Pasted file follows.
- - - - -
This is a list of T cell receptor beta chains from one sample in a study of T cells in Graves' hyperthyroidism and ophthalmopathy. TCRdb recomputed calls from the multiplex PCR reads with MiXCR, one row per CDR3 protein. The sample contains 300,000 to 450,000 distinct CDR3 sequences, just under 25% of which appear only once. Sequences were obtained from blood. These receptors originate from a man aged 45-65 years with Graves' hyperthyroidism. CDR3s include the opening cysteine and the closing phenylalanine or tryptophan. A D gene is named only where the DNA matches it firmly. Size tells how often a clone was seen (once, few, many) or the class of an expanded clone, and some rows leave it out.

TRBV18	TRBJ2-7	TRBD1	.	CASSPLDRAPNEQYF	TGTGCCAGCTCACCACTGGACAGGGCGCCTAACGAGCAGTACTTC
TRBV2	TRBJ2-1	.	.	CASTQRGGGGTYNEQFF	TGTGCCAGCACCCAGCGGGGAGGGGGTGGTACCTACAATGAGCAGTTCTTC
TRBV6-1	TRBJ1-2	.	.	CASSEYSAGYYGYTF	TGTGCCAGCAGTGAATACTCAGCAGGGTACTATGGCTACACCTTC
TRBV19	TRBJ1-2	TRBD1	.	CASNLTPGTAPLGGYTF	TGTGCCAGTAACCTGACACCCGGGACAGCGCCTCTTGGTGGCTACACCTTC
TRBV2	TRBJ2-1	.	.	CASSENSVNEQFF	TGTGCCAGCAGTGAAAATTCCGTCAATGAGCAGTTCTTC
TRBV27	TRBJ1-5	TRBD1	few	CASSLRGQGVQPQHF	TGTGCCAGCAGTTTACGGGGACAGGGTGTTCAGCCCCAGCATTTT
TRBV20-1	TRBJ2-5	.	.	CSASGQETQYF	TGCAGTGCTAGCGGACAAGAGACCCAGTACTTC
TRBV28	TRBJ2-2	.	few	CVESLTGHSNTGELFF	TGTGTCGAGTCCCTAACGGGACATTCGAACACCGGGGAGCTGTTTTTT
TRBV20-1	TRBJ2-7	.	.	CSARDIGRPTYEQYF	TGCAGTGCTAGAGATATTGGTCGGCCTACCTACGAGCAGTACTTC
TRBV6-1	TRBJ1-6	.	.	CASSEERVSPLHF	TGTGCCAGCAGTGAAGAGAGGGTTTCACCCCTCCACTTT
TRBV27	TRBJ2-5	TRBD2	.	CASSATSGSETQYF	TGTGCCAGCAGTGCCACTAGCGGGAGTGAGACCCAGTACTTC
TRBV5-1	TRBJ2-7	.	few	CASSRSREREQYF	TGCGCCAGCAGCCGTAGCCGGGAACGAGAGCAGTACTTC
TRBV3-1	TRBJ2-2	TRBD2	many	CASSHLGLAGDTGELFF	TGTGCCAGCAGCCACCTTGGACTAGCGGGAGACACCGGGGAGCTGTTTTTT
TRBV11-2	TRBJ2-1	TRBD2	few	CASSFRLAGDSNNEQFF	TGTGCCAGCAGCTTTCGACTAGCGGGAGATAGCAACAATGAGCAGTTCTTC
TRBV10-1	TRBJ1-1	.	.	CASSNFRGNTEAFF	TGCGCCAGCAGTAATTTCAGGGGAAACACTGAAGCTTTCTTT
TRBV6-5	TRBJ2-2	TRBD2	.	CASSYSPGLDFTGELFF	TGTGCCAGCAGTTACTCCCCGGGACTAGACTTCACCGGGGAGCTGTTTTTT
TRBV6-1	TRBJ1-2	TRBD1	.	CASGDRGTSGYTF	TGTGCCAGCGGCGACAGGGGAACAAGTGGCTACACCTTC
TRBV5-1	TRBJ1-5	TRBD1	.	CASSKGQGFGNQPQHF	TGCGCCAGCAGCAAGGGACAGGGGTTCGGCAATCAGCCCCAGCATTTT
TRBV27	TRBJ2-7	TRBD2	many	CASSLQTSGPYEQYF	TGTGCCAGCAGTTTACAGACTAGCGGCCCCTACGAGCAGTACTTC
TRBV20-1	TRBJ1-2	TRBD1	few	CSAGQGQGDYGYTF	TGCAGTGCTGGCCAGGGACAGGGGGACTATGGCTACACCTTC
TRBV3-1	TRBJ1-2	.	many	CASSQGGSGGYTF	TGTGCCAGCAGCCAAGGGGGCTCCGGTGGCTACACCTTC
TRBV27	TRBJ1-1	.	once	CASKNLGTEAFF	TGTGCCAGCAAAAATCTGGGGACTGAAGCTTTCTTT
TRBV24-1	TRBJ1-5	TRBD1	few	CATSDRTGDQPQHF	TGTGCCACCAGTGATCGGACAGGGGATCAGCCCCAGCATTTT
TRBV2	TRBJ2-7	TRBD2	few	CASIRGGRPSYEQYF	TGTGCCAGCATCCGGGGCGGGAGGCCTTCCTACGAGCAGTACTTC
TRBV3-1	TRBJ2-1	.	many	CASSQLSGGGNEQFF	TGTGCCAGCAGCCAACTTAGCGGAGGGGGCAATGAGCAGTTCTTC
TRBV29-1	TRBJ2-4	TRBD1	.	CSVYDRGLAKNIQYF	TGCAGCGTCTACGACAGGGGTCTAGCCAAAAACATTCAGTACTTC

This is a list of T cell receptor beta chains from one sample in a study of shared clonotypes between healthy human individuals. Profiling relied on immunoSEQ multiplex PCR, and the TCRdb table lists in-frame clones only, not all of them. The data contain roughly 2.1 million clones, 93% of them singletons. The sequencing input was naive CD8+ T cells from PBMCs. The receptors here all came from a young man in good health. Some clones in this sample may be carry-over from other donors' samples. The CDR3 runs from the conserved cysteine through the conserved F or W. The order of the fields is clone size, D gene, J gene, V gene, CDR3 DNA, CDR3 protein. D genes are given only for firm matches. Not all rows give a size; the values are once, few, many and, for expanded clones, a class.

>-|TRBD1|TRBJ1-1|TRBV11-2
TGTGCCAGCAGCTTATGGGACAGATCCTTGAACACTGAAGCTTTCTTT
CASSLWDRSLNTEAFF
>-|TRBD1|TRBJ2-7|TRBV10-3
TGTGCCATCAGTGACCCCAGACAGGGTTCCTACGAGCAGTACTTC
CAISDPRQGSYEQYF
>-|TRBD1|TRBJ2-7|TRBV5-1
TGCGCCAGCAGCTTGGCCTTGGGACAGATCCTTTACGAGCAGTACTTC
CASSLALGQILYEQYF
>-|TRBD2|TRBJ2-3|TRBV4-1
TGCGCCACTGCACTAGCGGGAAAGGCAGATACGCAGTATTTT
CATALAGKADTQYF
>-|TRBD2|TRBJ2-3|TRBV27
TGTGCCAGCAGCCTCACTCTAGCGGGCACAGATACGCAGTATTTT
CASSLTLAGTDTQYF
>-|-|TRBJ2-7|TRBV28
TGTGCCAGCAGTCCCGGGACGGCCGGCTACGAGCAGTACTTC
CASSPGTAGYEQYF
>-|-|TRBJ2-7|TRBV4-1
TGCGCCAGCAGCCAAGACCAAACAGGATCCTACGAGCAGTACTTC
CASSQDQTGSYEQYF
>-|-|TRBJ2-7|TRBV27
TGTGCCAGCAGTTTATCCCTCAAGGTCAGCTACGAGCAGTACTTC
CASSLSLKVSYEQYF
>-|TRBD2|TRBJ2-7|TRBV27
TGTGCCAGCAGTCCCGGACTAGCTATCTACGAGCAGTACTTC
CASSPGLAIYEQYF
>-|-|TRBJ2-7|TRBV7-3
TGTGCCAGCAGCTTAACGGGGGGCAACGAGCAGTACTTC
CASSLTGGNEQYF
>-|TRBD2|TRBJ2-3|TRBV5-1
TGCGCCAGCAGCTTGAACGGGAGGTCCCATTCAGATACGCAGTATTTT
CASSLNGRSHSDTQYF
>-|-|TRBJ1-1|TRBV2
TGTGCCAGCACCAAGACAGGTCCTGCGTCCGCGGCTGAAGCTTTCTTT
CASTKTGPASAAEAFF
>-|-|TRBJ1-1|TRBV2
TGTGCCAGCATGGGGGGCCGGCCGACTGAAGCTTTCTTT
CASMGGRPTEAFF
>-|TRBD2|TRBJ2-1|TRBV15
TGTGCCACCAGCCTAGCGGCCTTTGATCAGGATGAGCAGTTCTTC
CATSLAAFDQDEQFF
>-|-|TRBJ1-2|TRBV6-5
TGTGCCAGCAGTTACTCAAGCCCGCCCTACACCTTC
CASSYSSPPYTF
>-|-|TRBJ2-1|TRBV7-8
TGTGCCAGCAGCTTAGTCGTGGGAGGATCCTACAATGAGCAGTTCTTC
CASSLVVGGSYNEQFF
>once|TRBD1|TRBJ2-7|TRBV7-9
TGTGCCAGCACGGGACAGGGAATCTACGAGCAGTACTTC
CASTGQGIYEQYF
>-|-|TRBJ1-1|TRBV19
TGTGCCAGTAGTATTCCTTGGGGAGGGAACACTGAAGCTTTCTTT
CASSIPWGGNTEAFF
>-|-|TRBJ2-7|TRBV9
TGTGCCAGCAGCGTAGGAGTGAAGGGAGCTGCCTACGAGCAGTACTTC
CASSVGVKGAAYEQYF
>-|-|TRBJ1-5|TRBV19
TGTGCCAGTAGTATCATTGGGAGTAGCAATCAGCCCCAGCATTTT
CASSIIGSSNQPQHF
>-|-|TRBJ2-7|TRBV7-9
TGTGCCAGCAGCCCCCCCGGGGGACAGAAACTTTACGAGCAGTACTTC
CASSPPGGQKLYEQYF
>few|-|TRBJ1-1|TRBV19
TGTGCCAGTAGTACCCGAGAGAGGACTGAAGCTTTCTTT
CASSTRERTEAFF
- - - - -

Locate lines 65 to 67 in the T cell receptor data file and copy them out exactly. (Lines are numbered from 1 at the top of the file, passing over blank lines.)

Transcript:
>-|-|TRBJ1-1|TRBV2
TGTGCCAGCATGGGGGGCCGGCCGACTGAAGCTTTCTTT
CASMGGRPTEAFF